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Five must-dos at Expo Chicago

An installation by Ai Weiwei, video viewing stations by Studio Gang Architects, and more recommendations for the mammoth art exposition at Navy Pier

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The International Exposition of Contemporary and Modern Art, now in its third year, is an intimidatingly large event that promises/threatens to overload your eyeballs as galleries descend on Navy Pier for three days of exhibitions, site-specific projects, panel discussions, and more. The disorientation can be its own experience, but for those who'd like some guidance, here are five high points to swim for amidst the aesthetic flood.

One and J. Gallery Of the 140 exhibiting galleries, dozens are from outside the U.S. And among those, Seoul's One and J. Gallery, which focuses on emerging South Korean artists, is especially worth checking out. There's a peculiar pop lean to work like Jung Lee's wintry postcard Tell Me the Truth, in which a neon sculpture spelling out the titular phrase sits in the snow, glowing sadly in front of a line of pine trees. Seung Yui Oh's See Saw, a room-size installation in which spatial oddities are explored via shiny egg-shaped objects and balloons, suggests an eccentric play area for children.

In/Situ Expo has arranged for a number of large-scale installations. Two works by Iraqi-American conceptual artist and Northwestern professor Michael Rakowitz, both large-scale replicas of artwork stolen from Iraq, re-created from Arabic food packaging and newspapers, will be on view inside Navy Pier. Among the works in the inaugural In/Situ Outside project, in which art is placed in public spots around the city, the 12 bronze heads that make up Circle of Animals/Zodiac Heads, by famed Chinese artist Ai Weiwei, make a trip out to the Adler Planetarium lawn a necessity.

Expo Editions + Books This new showcase features artist books, editions, prints, zines, pocketbooks, and other printed matter to flip through, gawk at, and maybe pay to walk away with. Taschen, known for gobsmacking coffee-table books, will exhibit its winter 2014 offerings. Art book fair Medium Cool's booth will display work by Leisure Press, a publisher "concerned with what is consumed and produced during free time." The print arm of Western Exhibitions, WesternXeditions, will also be showing limited-edition books by comics creators/artists like Lilli Carré, Paul Nudd and Onsmith, and Deb Sokolow.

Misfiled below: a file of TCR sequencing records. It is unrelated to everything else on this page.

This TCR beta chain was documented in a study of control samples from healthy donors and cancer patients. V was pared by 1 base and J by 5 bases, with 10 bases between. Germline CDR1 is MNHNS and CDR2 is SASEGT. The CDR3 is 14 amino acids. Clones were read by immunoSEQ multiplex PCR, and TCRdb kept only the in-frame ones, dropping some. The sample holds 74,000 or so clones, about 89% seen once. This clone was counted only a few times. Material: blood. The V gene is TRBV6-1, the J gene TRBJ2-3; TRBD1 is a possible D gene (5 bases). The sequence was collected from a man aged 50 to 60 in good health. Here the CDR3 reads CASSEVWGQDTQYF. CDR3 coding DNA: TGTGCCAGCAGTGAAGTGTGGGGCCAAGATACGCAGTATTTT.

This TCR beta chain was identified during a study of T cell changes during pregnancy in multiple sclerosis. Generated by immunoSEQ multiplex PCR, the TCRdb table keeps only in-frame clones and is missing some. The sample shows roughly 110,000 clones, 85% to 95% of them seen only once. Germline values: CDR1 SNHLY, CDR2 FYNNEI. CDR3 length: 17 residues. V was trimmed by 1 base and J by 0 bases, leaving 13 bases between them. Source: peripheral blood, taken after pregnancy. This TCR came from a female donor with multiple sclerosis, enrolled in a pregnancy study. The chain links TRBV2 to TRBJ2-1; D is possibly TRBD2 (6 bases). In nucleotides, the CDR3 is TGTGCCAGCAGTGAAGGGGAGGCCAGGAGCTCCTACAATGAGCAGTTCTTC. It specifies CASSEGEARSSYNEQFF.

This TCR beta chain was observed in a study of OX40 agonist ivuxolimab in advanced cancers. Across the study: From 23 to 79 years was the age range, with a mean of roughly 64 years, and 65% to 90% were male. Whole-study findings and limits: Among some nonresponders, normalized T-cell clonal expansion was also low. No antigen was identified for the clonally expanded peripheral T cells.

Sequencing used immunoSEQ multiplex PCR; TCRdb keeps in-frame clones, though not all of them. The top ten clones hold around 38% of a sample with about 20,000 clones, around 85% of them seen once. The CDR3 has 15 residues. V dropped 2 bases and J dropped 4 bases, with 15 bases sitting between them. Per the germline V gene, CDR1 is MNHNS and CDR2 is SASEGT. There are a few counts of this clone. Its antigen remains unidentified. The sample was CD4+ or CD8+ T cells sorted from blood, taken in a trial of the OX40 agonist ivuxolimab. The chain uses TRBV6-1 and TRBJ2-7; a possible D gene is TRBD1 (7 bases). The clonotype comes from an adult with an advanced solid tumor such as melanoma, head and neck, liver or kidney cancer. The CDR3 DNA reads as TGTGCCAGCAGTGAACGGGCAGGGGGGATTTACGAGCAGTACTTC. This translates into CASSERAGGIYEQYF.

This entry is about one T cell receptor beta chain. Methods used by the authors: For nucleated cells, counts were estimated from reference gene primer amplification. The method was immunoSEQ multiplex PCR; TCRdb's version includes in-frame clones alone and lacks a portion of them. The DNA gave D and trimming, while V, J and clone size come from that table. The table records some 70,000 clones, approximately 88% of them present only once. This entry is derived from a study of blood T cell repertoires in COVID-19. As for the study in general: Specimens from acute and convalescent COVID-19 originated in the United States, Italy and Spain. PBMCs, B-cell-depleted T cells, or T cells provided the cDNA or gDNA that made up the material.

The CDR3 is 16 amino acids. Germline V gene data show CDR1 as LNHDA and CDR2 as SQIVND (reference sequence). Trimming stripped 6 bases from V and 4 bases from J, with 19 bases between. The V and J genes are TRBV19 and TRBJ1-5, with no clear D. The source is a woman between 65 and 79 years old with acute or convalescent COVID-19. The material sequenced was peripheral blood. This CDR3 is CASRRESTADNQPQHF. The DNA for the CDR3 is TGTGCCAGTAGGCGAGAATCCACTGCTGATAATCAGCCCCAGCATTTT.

Dialogues: "What Do Your Politics Get From Being in My Art?" (Sat 9/20, 11:15 AM) Part of the ambitious lineup of Expo's Dialogues series, this discussion moderated by Bad at Sports podcast and blog founder Duncan MacKenzie focuses on the relationships between the art world and the sphere of social and political causes—a topic of particular interest in Chicago, which has been a center for blending art and activism at venues like the late, lamented Mess Hall. MacKenzie talks to Rakowitz, Threewalls associate director Abigail Satinsky, and artist and DePaul associate professor Jim Duignan.

Expo Video Four viewing stations designed by Studio Gang Architects feature nine artists. The works include Takeshi Murata's Monster Movie, starring a yeti boogying and dissolving into trippy pixels, and Chicago artist Jennifer K. Reeder's A Million Miles Away, which mines teen angst for pathos. One sequence involves a girl solemnly singing Madonna's "Like a Prayer" to an E.T. figure.

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